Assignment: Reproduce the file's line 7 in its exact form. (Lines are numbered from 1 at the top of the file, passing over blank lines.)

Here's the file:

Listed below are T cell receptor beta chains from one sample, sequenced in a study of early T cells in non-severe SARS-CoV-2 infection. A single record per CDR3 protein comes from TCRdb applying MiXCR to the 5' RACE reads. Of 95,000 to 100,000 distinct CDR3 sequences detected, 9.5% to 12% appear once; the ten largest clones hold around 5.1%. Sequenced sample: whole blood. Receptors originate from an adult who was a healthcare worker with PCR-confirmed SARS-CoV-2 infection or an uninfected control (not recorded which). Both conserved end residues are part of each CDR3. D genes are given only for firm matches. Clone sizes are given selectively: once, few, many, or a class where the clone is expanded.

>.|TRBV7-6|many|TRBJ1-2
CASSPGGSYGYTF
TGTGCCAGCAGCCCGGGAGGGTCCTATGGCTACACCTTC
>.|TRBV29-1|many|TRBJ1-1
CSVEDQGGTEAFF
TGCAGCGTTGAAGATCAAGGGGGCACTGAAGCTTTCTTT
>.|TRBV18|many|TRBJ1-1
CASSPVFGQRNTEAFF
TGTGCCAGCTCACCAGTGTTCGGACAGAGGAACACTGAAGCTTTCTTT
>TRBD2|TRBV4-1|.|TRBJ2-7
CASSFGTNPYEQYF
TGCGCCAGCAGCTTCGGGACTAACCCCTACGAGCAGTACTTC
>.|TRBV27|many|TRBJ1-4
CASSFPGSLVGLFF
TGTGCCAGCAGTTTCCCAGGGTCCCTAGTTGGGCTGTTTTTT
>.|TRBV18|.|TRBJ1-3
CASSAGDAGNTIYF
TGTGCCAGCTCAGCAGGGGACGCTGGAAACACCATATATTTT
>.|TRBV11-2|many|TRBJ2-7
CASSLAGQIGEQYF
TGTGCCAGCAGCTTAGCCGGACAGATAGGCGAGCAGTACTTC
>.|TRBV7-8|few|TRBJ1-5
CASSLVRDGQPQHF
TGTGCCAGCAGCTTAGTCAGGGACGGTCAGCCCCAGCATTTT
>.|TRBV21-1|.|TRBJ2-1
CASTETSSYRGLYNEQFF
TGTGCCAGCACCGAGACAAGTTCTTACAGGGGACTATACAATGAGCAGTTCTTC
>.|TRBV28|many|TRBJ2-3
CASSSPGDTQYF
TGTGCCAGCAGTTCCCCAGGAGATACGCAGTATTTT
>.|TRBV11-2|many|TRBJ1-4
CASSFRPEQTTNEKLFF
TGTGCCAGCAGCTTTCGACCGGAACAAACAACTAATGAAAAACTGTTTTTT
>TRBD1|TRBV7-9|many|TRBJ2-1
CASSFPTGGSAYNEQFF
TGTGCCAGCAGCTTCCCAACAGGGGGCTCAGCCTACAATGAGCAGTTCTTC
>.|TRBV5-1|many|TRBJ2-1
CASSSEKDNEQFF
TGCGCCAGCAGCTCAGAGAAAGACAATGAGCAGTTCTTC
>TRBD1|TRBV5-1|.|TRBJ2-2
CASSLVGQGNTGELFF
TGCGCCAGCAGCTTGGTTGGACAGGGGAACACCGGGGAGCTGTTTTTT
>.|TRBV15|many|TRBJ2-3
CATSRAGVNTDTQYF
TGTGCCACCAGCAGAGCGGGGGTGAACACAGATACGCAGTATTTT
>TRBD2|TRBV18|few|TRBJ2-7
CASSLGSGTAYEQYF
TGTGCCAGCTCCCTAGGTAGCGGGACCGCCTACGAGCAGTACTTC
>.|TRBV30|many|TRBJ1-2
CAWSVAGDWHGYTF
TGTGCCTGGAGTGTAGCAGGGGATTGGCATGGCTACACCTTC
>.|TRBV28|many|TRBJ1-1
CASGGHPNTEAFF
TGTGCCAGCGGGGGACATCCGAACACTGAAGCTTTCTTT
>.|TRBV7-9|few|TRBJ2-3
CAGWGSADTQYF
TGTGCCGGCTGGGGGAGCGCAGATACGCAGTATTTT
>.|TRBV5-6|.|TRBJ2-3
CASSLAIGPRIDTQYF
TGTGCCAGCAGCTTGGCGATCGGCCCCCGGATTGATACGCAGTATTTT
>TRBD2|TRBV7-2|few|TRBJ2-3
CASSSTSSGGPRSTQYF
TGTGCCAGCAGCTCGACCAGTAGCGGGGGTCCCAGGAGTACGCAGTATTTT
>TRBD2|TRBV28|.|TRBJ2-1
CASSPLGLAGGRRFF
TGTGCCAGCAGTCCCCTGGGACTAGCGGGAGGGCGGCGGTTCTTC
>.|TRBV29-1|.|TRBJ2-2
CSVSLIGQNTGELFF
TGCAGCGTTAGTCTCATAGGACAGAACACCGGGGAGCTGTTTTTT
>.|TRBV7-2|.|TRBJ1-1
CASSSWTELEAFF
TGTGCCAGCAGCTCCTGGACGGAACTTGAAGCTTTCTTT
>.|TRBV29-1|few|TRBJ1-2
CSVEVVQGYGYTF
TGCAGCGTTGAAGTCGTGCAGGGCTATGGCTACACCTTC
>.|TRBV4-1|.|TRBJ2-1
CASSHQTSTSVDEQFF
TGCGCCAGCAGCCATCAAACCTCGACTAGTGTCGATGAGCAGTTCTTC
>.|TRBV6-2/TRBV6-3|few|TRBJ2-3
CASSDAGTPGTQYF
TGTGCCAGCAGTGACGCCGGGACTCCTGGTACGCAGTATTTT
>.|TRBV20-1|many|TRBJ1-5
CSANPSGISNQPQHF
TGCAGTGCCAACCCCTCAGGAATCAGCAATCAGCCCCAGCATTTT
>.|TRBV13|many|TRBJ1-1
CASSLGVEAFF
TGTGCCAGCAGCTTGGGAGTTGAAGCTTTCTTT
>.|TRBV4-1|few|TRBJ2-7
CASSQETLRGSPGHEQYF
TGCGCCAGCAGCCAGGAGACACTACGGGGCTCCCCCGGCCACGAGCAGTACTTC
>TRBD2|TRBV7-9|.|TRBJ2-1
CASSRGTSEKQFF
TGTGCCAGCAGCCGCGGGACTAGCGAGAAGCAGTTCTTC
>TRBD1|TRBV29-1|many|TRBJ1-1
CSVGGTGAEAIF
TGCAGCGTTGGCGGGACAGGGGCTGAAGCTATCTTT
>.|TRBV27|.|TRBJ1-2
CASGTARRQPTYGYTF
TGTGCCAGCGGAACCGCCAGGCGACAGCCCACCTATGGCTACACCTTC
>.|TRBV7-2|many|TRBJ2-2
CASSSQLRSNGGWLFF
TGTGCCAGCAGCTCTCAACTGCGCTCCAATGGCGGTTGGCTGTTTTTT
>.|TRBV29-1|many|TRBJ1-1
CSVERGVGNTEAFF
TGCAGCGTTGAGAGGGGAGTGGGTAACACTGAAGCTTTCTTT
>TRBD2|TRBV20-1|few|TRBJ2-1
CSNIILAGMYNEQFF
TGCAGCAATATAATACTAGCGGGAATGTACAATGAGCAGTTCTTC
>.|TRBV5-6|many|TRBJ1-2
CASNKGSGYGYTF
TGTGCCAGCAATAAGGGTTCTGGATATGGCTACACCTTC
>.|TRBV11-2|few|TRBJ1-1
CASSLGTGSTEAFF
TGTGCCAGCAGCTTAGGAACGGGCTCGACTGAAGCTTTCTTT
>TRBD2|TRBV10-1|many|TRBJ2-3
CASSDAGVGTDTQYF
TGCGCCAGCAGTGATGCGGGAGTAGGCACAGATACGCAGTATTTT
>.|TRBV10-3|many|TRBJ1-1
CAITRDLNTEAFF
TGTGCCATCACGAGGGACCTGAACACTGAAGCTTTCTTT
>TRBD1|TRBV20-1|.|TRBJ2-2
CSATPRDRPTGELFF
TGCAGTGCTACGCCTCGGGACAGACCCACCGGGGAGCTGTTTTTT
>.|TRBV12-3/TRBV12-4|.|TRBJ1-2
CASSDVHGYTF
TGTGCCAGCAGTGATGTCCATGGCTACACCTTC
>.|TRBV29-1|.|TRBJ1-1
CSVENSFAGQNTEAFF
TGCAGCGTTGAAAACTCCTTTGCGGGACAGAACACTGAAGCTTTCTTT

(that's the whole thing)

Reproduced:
TGCAGCGTTGAAGATCAAGGGGGCACTGAAGCTTTCTTT